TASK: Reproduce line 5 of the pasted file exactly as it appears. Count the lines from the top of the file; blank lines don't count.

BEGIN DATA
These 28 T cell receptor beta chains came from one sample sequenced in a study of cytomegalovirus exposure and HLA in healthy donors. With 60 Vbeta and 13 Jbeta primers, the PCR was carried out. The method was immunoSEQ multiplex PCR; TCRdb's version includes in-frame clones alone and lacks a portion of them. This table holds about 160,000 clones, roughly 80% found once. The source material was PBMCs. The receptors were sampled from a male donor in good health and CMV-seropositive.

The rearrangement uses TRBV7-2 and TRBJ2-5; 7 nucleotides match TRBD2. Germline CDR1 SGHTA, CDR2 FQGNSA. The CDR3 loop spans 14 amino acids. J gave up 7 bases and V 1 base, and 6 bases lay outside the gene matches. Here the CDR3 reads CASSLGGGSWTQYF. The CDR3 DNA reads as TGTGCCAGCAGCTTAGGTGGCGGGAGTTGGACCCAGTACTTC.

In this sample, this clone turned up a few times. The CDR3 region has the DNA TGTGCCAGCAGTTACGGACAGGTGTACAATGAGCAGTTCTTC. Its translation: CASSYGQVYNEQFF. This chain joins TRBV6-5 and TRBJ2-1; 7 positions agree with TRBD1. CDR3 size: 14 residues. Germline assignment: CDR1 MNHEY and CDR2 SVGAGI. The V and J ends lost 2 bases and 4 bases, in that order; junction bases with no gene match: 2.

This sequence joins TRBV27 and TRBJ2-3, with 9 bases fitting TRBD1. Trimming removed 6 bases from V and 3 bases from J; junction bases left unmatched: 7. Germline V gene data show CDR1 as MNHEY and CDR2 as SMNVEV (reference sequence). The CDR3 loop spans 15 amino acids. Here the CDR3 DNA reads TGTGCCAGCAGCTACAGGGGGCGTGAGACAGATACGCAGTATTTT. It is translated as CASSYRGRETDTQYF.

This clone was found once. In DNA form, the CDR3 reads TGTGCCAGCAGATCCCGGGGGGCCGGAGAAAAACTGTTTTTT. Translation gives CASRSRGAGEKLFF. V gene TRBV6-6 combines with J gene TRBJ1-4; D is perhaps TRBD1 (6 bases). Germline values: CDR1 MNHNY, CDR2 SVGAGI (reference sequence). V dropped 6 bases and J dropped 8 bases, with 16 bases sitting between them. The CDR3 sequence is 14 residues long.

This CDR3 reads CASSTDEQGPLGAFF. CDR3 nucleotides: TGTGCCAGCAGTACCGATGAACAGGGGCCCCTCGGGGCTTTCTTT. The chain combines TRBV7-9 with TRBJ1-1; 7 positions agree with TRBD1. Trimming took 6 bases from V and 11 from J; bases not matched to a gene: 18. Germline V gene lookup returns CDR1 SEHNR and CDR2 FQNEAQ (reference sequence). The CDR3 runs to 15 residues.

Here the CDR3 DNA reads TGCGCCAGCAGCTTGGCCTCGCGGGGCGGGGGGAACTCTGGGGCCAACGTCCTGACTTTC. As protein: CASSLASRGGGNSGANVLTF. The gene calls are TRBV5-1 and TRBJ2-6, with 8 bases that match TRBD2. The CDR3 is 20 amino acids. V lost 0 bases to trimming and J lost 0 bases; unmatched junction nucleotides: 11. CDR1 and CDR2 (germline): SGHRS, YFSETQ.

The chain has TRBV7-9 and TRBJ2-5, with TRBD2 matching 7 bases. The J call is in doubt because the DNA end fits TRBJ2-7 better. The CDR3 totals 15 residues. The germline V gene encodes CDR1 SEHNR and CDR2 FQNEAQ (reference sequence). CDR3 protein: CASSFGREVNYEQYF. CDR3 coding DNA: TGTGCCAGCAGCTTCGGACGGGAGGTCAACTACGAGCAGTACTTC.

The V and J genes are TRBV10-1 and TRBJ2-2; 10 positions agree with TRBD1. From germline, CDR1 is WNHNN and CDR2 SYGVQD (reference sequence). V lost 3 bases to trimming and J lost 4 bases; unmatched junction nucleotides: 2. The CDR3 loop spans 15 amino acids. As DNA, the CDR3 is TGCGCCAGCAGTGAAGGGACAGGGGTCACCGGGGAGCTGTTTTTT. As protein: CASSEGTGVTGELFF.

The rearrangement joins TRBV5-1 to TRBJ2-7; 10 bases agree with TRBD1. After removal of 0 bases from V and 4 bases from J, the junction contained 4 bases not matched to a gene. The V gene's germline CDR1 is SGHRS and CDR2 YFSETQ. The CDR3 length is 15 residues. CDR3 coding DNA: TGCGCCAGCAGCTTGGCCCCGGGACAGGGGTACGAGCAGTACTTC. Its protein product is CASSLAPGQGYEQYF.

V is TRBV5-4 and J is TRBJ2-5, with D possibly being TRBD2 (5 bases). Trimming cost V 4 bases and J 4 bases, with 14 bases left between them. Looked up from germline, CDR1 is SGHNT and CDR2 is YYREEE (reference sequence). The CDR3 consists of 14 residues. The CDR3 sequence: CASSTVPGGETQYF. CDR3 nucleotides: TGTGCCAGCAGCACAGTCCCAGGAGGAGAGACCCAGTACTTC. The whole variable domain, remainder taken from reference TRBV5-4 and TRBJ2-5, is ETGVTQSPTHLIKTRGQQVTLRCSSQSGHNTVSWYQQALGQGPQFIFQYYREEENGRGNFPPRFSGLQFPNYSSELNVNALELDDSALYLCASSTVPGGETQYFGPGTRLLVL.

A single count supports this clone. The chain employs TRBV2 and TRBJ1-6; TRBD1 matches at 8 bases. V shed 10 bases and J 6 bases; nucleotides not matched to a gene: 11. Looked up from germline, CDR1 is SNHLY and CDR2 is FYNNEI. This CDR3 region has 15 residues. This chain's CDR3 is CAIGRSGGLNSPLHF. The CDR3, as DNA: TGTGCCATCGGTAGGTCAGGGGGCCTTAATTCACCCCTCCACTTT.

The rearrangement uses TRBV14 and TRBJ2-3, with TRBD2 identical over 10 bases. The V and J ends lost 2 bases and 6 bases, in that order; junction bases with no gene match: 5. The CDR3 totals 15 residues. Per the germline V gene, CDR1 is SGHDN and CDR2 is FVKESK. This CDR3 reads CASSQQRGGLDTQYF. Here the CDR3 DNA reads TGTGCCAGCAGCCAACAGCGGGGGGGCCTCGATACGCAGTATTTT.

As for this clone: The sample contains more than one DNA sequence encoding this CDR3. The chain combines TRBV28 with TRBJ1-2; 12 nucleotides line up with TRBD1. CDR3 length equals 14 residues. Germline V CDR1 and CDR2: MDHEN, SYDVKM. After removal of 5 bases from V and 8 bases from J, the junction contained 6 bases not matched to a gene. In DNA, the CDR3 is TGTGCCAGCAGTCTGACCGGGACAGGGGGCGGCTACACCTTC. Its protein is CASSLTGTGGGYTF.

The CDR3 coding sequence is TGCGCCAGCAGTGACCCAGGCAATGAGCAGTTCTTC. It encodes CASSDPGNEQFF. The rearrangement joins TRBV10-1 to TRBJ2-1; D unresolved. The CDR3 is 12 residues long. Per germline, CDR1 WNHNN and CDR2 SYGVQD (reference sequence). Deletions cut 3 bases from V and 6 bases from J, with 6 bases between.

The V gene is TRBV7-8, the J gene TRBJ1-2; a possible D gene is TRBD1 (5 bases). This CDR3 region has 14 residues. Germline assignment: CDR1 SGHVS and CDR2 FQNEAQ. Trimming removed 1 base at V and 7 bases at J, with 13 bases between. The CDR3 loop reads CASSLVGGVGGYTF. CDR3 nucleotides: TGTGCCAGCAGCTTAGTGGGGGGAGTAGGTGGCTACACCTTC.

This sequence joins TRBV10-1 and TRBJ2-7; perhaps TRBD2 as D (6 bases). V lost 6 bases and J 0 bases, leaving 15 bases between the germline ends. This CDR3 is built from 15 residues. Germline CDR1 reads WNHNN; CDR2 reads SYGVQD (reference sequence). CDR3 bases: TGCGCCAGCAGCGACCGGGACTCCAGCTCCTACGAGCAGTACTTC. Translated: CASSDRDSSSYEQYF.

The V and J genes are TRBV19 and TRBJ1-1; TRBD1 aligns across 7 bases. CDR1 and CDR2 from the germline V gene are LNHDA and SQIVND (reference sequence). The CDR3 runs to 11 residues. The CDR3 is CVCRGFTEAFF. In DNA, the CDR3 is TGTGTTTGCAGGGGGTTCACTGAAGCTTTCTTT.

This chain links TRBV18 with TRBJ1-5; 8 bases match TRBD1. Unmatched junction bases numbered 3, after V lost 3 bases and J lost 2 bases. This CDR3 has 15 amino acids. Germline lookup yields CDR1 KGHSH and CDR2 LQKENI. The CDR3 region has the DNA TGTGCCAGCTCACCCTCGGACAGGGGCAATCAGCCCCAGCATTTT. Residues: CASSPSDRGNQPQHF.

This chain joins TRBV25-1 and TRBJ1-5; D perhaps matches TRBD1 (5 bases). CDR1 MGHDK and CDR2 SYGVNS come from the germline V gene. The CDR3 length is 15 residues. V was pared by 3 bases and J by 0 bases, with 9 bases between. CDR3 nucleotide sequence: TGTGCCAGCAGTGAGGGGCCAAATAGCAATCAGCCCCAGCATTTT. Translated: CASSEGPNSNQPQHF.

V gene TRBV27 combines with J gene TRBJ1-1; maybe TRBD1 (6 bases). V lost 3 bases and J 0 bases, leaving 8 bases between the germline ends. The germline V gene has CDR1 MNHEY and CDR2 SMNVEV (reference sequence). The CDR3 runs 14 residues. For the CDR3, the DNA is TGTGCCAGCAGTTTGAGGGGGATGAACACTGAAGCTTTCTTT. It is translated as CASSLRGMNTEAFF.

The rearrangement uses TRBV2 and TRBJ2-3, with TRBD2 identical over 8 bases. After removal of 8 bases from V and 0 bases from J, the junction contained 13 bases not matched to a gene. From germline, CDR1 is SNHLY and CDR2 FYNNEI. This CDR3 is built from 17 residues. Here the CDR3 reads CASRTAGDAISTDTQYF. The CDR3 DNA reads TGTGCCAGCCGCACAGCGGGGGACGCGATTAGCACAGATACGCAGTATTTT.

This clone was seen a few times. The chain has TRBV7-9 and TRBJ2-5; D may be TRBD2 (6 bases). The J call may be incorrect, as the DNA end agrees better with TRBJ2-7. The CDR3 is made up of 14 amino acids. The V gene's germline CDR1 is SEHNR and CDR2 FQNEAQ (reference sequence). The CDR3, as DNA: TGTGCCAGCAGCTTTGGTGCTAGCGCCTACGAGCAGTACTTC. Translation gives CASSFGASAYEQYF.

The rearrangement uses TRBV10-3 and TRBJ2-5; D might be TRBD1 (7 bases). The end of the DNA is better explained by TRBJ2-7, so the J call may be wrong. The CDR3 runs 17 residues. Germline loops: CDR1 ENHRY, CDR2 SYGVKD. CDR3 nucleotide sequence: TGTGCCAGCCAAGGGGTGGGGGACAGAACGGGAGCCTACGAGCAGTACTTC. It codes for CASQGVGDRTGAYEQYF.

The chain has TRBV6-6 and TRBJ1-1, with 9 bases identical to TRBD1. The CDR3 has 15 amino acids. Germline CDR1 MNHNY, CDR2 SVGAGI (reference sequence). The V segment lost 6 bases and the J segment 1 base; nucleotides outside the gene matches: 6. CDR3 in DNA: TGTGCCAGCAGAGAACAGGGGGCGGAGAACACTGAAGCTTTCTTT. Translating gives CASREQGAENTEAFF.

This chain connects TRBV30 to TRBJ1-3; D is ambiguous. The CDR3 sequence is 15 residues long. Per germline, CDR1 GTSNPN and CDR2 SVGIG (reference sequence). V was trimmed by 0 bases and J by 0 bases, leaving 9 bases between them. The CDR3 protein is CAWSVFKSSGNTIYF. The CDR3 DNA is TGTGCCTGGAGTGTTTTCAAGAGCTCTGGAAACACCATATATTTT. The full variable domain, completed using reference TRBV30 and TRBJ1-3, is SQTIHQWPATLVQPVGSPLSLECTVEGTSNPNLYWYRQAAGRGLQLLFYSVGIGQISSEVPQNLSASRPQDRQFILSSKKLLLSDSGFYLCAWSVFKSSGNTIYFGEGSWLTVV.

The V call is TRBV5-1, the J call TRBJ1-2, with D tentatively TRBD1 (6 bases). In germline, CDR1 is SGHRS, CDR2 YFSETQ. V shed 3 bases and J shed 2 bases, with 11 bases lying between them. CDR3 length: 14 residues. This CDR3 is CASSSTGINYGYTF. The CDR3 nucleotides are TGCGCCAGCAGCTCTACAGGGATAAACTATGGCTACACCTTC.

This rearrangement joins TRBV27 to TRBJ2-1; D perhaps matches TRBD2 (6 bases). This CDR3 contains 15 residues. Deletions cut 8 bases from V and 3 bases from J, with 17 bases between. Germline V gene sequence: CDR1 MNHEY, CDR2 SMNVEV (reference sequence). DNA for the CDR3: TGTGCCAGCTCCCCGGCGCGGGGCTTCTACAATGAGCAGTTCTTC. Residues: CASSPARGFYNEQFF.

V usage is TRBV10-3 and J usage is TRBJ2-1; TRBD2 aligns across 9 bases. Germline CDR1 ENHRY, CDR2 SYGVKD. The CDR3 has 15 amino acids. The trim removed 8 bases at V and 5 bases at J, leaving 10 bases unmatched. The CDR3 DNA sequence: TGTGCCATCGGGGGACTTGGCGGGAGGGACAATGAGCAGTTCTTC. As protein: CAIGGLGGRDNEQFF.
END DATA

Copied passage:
This clone was found once. In DNA form, the CDR3 reads TGTGCCAGCAGATCCCGGGGGGCCGGAGAAAAACTGTTTTTT. Translation gives CASRSRGAGEKLFF. V gene TRBV6-6 combines with J gene TRBJ1-4; D is perhaps TRBD1 (6 bases). Germline values: CDR1 MNHNY, CDR2 SVGAGI (reference sequence). V dropped 6 bases and J dropped 8 bases, with 16 bases sitting between them. The CDR3 sequence is 14 residues long.